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Working can improve symptoms of autism in adults, study finds

As many readers know, autism is a form of developmental disorder that typically affects the patient’s communication and social skills, among other symptoms. There are many degrees of severity on the autism spectrum, and the condition affects people in different ways. But one common issue for those with this disability is struggling to find a job that can be adapted for people with autism.

One of the larger obstacles to employment for autistic people is that it is a challenge for many of them to work with other people. Only half of adults with autism have more than very limited daily contact with other people. Many of those who work have a job that keeps them isolated from co-workers.

Nevertheless, a new study suggests that certain job opportunities for people with autism benefit from working, when they are able to. Researchers analyzed a group of 153 adults who were on the autism spectrum, then revisited them five and a half years later.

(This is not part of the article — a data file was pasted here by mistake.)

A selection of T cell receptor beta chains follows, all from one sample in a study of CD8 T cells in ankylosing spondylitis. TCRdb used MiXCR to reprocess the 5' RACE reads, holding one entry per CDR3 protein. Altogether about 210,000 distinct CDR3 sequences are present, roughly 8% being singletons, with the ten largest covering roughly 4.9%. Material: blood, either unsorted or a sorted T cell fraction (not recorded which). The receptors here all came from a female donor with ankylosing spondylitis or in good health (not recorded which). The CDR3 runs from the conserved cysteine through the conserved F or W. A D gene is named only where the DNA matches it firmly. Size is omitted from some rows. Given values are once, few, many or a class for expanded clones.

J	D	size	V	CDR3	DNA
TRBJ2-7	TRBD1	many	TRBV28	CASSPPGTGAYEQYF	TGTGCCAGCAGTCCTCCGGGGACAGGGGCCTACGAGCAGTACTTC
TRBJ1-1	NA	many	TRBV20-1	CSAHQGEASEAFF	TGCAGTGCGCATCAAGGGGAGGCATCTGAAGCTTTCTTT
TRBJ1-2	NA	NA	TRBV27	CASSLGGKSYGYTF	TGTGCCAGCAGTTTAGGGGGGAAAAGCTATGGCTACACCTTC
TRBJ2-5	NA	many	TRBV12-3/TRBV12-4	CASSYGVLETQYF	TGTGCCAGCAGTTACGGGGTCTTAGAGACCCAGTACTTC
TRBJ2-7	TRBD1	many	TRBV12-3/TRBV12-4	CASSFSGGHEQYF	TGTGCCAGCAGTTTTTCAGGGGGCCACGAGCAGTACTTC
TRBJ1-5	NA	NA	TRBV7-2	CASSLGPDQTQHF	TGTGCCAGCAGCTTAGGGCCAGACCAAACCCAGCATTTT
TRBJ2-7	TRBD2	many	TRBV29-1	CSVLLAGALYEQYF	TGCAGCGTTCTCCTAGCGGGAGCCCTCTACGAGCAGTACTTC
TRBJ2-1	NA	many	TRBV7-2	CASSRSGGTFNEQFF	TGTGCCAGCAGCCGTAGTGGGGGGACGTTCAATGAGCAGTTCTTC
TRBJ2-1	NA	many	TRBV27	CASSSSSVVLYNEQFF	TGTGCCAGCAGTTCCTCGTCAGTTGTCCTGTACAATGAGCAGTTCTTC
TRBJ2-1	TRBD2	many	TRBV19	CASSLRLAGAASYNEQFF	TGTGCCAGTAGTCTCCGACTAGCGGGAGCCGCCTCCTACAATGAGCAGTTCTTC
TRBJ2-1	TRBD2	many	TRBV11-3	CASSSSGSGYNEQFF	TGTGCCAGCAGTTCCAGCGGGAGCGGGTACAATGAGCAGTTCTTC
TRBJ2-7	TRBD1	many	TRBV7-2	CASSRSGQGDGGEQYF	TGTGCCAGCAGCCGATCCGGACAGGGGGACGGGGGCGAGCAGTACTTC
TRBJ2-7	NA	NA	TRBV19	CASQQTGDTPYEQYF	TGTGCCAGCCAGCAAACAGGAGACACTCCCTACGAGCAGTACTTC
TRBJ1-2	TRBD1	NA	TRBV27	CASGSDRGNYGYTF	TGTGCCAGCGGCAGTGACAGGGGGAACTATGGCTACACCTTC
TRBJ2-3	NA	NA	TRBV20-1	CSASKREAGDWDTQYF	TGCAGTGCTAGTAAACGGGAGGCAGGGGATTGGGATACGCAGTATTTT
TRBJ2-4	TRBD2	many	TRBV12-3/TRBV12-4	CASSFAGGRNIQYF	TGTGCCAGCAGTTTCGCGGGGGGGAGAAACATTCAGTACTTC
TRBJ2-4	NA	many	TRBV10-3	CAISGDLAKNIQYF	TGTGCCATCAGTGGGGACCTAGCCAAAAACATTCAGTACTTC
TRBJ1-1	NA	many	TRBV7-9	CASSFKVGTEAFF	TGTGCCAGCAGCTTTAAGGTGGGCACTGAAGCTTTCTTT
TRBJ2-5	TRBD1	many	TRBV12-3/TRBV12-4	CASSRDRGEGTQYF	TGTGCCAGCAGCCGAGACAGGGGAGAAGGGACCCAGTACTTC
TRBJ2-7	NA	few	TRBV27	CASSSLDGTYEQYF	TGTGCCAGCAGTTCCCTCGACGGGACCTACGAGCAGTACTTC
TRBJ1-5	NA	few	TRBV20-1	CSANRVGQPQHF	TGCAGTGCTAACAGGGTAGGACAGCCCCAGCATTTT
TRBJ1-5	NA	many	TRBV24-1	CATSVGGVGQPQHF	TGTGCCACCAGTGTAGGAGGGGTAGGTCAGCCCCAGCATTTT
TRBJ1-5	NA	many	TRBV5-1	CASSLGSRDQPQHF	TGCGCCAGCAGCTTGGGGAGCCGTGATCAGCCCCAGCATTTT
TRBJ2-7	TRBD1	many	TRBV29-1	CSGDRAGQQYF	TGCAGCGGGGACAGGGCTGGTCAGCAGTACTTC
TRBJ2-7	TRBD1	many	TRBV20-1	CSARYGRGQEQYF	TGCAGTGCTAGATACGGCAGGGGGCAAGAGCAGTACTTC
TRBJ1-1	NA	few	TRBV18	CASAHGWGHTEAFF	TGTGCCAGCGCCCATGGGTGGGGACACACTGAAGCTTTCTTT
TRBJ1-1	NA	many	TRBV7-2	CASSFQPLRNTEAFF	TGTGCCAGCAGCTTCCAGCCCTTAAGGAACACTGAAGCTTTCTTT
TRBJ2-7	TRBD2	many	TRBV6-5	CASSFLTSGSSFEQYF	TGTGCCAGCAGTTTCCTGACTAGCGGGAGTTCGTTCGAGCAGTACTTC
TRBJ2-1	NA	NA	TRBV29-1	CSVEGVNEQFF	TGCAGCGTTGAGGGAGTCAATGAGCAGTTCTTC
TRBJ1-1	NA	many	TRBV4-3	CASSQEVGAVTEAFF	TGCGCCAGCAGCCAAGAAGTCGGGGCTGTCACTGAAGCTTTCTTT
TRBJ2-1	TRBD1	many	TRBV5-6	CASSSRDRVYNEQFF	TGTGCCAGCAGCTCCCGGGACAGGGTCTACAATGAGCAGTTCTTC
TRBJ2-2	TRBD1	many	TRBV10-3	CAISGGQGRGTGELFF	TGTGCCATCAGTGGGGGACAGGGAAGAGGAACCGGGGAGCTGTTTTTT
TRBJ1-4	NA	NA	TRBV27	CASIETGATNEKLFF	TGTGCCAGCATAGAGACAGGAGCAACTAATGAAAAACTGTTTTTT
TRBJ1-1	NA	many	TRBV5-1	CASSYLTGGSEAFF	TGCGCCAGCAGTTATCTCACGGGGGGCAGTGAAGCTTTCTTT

The subjects who had jobs that involved greater vocational independence and engagement tended to have reduced symptoms. Symptoms such as trouble with communication or social interaction, repetitive behaviors and restricted interests tended to become less severe as the years passed, the study says.

Besides arguing that engaging work is good for autistic people, this study is interesting because it examines adults, rather than children. However, many people with autism are not able to work. For parents of autistic children, Supplemental Security Income may be an option, if the family qualifies financially.

Source: Medical News Today, “Independent working may reduce adult autism symptoms,” Honor Whiteman, Jan. 16, 2014

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